How much of the Mazda 3 is going to end up on next year’s new Focus and Volvo S40 depends on who you talk to. But the fact that no one is shy of saying that it at least shares a platform with these two future Ford offerings should be significant in itself. Not least because it finally means that Mazda hatch buyers no longer have to justify their purchase on mechanical reliability alone.
How close it will end up being to the Focus and S40 remains to be seen. Especially as Mazda’s engineers are at pains to point out that despite the shared architecture, it owes its character to work carried out in Hiroshima, rather than Detroit, Cologne or Gothenburg.
It feels that way on the road, too. Despite the family ties, the 3’s not as sharply satisfying as the current Focus, yet still pitches at the sporty end of the spectrum. So like the bigger 6, with which it shares its front and rear suspension layout, it trades some ride refinement in the name of high-speed agility and keeping vertical and lateral body movement in check. Wind and road noise are also commendably isolated when you’re rolling at above urban speeds.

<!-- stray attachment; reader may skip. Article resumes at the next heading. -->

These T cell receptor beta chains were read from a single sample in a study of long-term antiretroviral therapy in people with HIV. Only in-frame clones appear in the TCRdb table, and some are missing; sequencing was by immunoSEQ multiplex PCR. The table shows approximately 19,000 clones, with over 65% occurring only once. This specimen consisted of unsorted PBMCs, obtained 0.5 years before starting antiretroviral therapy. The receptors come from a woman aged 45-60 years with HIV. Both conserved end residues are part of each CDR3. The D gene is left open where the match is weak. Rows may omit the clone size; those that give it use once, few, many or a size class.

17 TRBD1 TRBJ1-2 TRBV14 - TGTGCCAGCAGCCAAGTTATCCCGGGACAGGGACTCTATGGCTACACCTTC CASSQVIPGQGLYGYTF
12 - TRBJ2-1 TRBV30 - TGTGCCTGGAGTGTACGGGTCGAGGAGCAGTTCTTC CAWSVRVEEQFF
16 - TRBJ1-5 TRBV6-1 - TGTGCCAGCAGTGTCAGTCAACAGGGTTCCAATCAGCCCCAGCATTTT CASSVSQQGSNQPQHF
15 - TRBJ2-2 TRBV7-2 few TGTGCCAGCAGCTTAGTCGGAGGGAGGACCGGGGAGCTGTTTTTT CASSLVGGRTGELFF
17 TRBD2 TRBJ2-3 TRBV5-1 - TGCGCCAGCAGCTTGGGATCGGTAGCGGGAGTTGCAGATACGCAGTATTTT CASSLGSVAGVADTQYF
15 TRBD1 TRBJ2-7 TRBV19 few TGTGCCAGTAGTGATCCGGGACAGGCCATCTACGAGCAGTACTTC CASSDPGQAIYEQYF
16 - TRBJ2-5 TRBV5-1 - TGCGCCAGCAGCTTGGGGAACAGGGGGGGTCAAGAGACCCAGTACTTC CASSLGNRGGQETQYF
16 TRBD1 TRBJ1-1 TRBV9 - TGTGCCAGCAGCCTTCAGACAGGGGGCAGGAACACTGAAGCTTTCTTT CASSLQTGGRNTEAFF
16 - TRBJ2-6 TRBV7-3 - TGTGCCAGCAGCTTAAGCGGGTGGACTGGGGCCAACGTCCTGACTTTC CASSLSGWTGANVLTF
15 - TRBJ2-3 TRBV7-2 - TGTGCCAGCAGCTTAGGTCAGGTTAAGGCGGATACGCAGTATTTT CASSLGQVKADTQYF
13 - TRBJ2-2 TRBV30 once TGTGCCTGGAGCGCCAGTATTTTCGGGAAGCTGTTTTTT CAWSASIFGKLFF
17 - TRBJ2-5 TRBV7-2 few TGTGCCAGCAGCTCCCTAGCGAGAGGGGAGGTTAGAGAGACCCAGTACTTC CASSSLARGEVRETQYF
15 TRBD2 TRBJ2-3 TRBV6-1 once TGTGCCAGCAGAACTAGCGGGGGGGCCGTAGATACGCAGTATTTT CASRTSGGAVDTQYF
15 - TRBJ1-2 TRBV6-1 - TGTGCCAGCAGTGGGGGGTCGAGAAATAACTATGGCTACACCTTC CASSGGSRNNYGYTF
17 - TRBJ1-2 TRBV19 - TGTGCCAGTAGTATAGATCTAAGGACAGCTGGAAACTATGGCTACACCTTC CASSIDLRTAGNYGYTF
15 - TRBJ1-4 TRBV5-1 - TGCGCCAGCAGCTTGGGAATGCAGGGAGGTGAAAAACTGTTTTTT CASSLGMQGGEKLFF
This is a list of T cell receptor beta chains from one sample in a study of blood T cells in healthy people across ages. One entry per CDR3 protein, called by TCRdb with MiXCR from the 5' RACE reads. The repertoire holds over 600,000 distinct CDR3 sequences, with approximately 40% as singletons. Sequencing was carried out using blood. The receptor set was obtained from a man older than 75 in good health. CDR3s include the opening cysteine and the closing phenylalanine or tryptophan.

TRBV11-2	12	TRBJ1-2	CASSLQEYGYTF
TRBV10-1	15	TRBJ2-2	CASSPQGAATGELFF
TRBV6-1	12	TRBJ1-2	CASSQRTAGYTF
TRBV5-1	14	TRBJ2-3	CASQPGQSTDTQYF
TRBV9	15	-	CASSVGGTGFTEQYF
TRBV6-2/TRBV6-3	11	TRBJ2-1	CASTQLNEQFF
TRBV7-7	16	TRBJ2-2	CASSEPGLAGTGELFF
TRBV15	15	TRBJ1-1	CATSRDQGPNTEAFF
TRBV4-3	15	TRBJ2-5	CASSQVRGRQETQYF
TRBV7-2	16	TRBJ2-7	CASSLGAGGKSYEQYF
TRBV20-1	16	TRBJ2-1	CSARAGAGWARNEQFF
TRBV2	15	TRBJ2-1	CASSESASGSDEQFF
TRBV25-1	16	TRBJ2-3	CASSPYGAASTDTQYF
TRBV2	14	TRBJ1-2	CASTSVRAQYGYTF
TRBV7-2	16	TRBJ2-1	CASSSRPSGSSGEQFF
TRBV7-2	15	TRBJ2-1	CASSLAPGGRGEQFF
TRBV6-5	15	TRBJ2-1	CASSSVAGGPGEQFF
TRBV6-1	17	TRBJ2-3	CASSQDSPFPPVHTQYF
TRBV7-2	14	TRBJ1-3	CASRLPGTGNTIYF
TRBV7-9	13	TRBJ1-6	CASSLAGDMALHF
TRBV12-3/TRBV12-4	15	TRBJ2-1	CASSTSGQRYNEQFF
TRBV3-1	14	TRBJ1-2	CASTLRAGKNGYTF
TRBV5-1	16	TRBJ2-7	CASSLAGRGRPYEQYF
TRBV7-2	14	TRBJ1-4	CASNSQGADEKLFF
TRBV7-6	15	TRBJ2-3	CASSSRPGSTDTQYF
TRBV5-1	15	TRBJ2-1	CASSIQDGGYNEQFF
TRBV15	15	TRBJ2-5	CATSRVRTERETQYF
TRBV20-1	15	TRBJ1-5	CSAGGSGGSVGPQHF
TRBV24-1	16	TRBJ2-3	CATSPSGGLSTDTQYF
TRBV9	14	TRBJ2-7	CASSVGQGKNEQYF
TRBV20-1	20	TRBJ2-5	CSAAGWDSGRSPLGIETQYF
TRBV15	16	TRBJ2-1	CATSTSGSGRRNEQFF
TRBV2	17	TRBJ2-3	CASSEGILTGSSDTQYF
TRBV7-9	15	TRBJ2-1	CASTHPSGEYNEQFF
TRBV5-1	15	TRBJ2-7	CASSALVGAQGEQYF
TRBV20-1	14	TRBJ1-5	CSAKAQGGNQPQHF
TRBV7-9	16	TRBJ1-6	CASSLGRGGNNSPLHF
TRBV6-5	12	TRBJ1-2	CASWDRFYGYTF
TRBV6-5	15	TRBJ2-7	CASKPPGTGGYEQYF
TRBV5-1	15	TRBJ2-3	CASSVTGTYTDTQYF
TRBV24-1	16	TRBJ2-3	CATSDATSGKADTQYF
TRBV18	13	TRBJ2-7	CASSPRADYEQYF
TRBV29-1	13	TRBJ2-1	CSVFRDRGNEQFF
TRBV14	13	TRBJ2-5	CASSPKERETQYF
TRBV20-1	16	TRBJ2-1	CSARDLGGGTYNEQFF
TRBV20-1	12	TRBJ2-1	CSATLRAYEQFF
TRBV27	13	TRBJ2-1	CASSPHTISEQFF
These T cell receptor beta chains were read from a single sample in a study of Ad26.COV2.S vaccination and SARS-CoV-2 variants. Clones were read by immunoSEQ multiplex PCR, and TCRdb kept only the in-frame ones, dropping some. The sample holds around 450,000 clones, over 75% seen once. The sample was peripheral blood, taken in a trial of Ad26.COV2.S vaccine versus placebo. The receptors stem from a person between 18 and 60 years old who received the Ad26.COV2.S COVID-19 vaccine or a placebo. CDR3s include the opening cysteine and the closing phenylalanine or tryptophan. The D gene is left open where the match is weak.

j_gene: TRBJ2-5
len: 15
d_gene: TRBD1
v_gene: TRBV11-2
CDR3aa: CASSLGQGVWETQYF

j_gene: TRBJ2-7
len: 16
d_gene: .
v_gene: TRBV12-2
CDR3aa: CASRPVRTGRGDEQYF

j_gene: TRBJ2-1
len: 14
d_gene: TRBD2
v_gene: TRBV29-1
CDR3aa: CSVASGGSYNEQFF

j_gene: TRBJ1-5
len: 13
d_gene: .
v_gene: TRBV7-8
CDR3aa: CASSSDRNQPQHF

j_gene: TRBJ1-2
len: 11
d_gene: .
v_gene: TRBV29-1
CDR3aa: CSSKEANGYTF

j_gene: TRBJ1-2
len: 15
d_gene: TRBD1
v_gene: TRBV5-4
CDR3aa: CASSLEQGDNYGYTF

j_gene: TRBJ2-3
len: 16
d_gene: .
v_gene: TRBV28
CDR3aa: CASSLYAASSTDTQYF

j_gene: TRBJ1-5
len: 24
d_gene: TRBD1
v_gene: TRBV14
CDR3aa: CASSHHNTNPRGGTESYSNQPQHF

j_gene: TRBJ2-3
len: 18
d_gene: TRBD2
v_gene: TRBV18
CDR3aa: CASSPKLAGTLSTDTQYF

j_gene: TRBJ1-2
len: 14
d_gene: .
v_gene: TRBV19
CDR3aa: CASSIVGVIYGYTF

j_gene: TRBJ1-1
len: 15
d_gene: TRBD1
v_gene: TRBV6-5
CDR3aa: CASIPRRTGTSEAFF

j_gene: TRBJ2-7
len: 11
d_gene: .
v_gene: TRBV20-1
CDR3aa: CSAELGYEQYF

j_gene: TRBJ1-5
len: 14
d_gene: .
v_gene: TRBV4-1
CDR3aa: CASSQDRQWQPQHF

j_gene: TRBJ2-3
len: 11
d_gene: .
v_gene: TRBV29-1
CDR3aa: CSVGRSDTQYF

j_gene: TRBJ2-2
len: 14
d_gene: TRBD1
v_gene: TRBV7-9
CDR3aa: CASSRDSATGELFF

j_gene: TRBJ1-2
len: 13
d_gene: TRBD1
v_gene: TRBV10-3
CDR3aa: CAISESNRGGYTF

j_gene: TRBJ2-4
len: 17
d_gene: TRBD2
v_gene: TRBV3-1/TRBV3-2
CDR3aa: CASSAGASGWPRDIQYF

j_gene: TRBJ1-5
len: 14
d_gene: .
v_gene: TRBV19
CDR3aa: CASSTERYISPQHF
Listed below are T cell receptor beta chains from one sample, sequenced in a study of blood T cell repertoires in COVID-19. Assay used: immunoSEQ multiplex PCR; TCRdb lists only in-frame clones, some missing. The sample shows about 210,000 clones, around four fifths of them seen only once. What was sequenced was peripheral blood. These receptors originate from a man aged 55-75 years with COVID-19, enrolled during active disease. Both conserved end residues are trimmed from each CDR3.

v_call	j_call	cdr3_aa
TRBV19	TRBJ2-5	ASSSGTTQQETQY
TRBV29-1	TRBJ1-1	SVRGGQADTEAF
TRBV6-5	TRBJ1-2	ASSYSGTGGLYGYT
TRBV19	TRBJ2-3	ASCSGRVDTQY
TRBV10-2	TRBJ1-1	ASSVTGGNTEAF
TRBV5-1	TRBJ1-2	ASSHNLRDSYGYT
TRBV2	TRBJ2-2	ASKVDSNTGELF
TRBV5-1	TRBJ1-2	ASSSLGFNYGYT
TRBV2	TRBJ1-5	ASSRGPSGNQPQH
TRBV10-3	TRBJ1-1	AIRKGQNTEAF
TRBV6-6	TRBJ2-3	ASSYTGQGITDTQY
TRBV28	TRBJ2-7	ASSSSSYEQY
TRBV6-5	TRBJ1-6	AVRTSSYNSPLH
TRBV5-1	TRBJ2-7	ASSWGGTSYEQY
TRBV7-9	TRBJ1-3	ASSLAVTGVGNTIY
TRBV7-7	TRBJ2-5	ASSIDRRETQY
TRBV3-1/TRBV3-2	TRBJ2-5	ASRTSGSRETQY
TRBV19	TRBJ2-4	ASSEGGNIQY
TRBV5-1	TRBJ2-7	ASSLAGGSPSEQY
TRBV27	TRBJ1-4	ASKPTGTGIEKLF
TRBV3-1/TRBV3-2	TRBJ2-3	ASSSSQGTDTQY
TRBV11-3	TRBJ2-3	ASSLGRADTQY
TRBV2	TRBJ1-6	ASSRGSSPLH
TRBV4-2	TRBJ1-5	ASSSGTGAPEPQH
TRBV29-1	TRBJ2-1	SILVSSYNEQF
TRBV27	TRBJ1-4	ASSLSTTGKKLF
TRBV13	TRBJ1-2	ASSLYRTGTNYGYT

A brace of 1.6-litre diesels and a 1.4-litre petrol will be ushering along next May, but at the January launch there’s only two bigger petrols to play with: a 103bhp 1.6 litre and a 148bhp 2.0 litre.
Naturally enough, the larger-capacity motor’s got the edge for flexibility, but not to the extent that you might expect, certainly not fulfilling the promise of its lofty power output. The 1.6 has the edge on refinement as well, being far lessraucous when the rev needle is nearing the red line and when settling back into cruising mode.
An added benefit of piloting the cheaper car is the way it steers. Order the 1.6 and you get a conventional power-assisted system, but the 2.0-litre model comes with an electro-hydraulic tiller, losing some of the feel and well-judged weight as a result.
In every other way the Mazda 3 is up there with the best hatchbacks. Cabin space is impressive, especially for those relegated to the rear, and even six-footers shouldn’t have their heads scraping the headlining.